project. The documentary is about a former senator, and I have a quick question
from your book as it relates to my project.
In Chapters 10 and 11 you discuss visual evidence and B-roll. But
I'm somewhat confused about what the difference between the two would be for my
film. The book discusses the categories of behavioral and historical
documentaries; however, my film, while focusing on historical events, is also a
study of behavior (as the subject is still alive, I plan to film him and
contrast his everyday behavior with his historical accomplishments, such as
marching with Martin Luther King, to show the normalcy of historical figures).
I very much want to avoid using "visual wallpaper," but I'm not
really clear on the border between such material and true visual evidence in
the context of this film. Would archival footage of the Senator in the Senate
chamber be evidence in a section on his voting record? I see little alternative
to having the film consist primarily of interviews, since there is only a
limited array of archival footage of the topics involved. When the Senator is
discussing his trips to India, of which there is no visual evidence, would
stock footage shots of the Indian countryside be visual evidence, or visual
Thanks so much!
A.In my terms, visual evidence adds
information to the documentary and would be missed if it’s not there. B-roll is
a visual filler and is usually interchangeable with other shots that would do
just as well.
Historical footage of your senator marching with Martin Luther
King is visual evidence (in context) but is not what I would call behavioral.
Direct cinema footage of the senator in his office, dealing with staff, talking
with constituents, interacting with other legislators, or at home with his
family – in other words, behaving more or less as he would be have if there
were no camera present – is behavioral footage and in some contexts would be
visual evidence and in others B-roll, depending precisely on how it is used.
Stills and stock shots of India could be either, depending on how
they are used and what he is talking about. If the images help us to
understand, they would be visual evidence. If they’re just filler, they’re
B-roll. One test for B-roll is to ask how similar this shot is to a slow pan
over a portrait of George Washington in terms of its communication
As you plan your film, try to think in terms of what you will show
the audience, not just what they will hear from interviews. Treat interviews as
primary research and try to use them sparingly.– BH 2/15/08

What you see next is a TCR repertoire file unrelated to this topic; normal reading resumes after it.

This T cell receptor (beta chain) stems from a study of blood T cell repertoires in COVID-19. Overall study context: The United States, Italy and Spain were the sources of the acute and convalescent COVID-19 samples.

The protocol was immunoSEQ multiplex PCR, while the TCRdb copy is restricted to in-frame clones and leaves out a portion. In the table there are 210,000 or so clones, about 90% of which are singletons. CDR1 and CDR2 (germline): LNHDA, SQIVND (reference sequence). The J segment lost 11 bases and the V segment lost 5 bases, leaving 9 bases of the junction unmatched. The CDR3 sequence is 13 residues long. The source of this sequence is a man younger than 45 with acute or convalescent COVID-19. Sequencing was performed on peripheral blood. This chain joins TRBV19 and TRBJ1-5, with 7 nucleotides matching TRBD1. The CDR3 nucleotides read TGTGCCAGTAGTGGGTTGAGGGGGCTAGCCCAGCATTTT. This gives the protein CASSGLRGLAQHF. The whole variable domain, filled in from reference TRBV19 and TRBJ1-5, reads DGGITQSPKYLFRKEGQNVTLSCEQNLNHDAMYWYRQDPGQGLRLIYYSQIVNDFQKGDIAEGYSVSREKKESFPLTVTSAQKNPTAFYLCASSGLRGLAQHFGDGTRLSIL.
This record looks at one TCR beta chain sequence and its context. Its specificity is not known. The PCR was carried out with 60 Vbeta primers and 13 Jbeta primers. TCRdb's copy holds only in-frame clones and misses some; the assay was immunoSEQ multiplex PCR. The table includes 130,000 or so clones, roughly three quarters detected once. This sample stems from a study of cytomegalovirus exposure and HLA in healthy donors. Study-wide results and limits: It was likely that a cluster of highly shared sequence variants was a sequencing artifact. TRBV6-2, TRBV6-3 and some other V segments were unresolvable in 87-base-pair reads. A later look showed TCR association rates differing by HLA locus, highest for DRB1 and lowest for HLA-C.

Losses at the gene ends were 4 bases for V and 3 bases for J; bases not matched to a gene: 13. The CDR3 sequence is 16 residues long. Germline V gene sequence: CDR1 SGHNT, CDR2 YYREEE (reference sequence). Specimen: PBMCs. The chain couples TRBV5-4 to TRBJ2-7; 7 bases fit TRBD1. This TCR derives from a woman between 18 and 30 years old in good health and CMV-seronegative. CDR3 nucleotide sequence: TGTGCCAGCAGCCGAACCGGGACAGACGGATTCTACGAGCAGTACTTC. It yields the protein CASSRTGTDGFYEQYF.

That Old Cost Per Minute
Q. I just want to begin by saying that your book 'Making Documentary
Films and Reality Videos' has given me a lot of useful information and
confidence to turn my ideas into something tangible.
As a first-time
filmmaker, straight out of university, a big concern of mine is how I will
raise the funds necessary to make a documentary. In your book I noticed a
$/minute average cost for documentaries at a major film festival.
What is the
cheapest documentary you have ever made, based on the 'per minute' method
aforementioned? And from the costs for that documentary, what took up the
largest chunk of your budget?
A.Alex, Thanks for the good words about the book. If you found that
cost per minute data, you're reading the original edition, published over ten
years ago. I didn't include it in the second edition for the simple reason that
it is no longer pertinent. As I wrote (in both editions): "There is no
truth whatever to the notion that a film or video should cost so many dollars
per minute. The cost of a documentary depends entirely on what is to be shot,
how many days it will take to shoot it, how large a crew is required, the
equipment that will be used, and all the other things that may go into a
production, such as the cost of actors, props, makeup, special effects, and
special items such as original music."
A major theme in
the new edition is that digital video provides us with high quality, low cast
cameras and editing, so that a documentary that doesn't involve travel or
actors can be made for lunch money. Of course, if you want to shoot in HD at a
remote location, you're looking at big bucks. How much? I don't know, first,
because it depends on what you are doing, and second, because the costs are
You might want to
start by downloading the budgeting checklist available elsewhere on this
website. Good luck!-- BH 2/11/08
Influence of Editing
Q. Hi! really enjoyed your book and I am writing a thesis on the